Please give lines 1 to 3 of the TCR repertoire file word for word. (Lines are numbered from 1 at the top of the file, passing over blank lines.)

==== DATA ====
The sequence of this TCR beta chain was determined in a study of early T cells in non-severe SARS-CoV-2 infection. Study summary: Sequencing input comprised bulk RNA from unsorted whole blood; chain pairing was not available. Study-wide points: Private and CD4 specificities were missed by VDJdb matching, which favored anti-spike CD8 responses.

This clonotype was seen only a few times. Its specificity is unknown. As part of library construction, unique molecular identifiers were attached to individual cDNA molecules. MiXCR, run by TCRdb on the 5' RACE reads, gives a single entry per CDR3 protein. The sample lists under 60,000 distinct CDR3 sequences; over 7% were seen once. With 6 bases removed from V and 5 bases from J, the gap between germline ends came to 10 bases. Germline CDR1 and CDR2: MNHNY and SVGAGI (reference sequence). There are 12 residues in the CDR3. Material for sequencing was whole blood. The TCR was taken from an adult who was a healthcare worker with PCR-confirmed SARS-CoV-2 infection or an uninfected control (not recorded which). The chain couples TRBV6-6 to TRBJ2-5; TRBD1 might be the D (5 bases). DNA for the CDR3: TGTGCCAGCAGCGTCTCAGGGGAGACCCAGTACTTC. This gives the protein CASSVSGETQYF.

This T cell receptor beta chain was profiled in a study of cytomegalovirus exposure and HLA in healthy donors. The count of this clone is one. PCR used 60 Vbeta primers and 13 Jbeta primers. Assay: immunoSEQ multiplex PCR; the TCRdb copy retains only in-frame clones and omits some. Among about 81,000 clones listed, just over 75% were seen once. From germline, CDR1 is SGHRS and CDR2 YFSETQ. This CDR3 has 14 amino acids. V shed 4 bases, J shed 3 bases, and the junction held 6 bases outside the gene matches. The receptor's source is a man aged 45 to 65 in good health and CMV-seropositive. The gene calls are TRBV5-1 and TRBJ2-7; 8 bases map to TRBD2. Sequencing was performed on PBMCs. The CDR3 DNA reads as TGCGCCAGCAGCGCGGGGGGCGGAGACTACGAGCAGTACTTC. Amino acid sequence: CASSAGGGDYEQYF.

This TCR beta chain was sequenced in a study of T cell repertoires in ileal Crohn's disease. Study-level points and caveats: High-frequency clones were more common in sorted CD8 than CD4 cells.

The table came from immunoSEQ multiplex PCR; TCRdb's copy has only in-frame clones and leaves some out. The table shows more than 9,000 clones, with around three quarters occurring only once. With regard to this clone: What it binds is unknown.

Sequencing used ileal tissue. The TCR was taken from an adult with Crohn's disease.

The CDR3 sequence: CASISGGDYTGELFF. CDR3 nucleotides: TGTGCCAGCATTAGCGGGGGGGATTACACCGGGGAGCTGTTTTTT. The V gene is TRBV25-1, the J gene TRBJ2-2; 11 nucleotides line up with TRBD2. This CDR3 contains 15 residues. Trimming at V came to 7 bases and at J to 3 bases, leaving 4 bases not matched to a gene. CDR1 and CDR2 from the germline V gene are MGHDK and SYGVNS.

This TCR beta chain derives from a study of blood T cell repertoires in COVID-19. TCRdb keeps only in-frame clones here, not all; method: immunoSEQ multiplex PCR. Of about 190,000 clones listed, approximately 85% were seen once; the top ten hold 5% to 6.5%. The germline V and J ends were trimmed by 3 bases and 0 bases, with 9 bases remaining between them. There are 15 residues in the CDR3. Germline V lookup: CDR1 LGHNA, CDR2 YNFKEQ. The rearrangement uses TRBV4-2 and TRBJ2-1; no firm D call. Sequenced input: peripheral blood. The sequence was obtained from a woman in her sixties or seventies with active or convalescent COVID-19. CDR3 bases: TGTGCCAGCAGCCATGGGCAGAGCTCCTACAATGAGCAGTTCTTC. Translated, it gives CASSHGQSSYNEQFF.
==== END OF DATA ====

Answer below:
The sequence of this TCR beta chain was determined in a study of early T cells in non-severe SARS-CoV-2 infection. Study summary: Sequencing input comprised bulk RNA from unsorted whole blood; chain pairing was not available. Study-wide points: Private and CD4 specificities were missed by VDJdb matching, which favored anti-spike CD8 responses.

This clonotype was seen only a few times. Its specificity is unknown. As part of library construction, unique molecular identifiers were attached to individual cDNA molecules. MiXCR, run by TCRdb on the 5' RACE reads, gives a single entry per CDR3 protein. The sample lists under 60,000 distinct CDR3 sequences; over 7% were seen once. With 6 bases removed from V and 5 bases from J, the gap between germline ends came to 10 bases. Germline CDR1 and CDR2: MNHNY and SVGAGI (reference sequence). There are 12 residues in the CDR3. Material for sequencing was whole blood. The TCR was taken from an adult who was a healthcare worker with PCR-confirmed SARS-CoV-2 infection or an uninfected control (not recorded which). The chain couples TRBV6-6 to TRBJ2-5; TRBD1 might be the D (5 bases). DNA for the CDR3: TGTGCCAGCAGCGTCTCAGGGGAGACCCAGTACTTC. This gives the protein CASSVSGETQYF.

This T cell receptor beta chain was profiled in a study of cytomegalovirus exposure and HLA in healthy donors. The count of this clone is one. PCR used 60 Vbeta primers and 13 Jbeta primers. Assay: immunoSEQ multiplex PCR; the TCRdb copy retains only in-frame clones and omits some. Among about 81,000 clones listed, just over 75% were seen once. From germline, CDR1 is SGHRS and CDR2 YFSETQ. This CDR3 has 14 amino acids. V shed 4 bases, J shed 3 bases, and the junction held 6 bases outside the gene matches. The receptor's source is a man aged 45 to 65 in good health and CMV-seropositive. The gene calls are TRBV5-1 and TRBJ2-7; 8 bases map to TRBD2. Sequencing was performed on PBMCs. The CDR3 DNA reads as TGCGCCAGCAGCGCGGGGGGCGGAGACTACGAGCAGTACTTC. Amino acid sequence: CASSAGGGDYEQYF.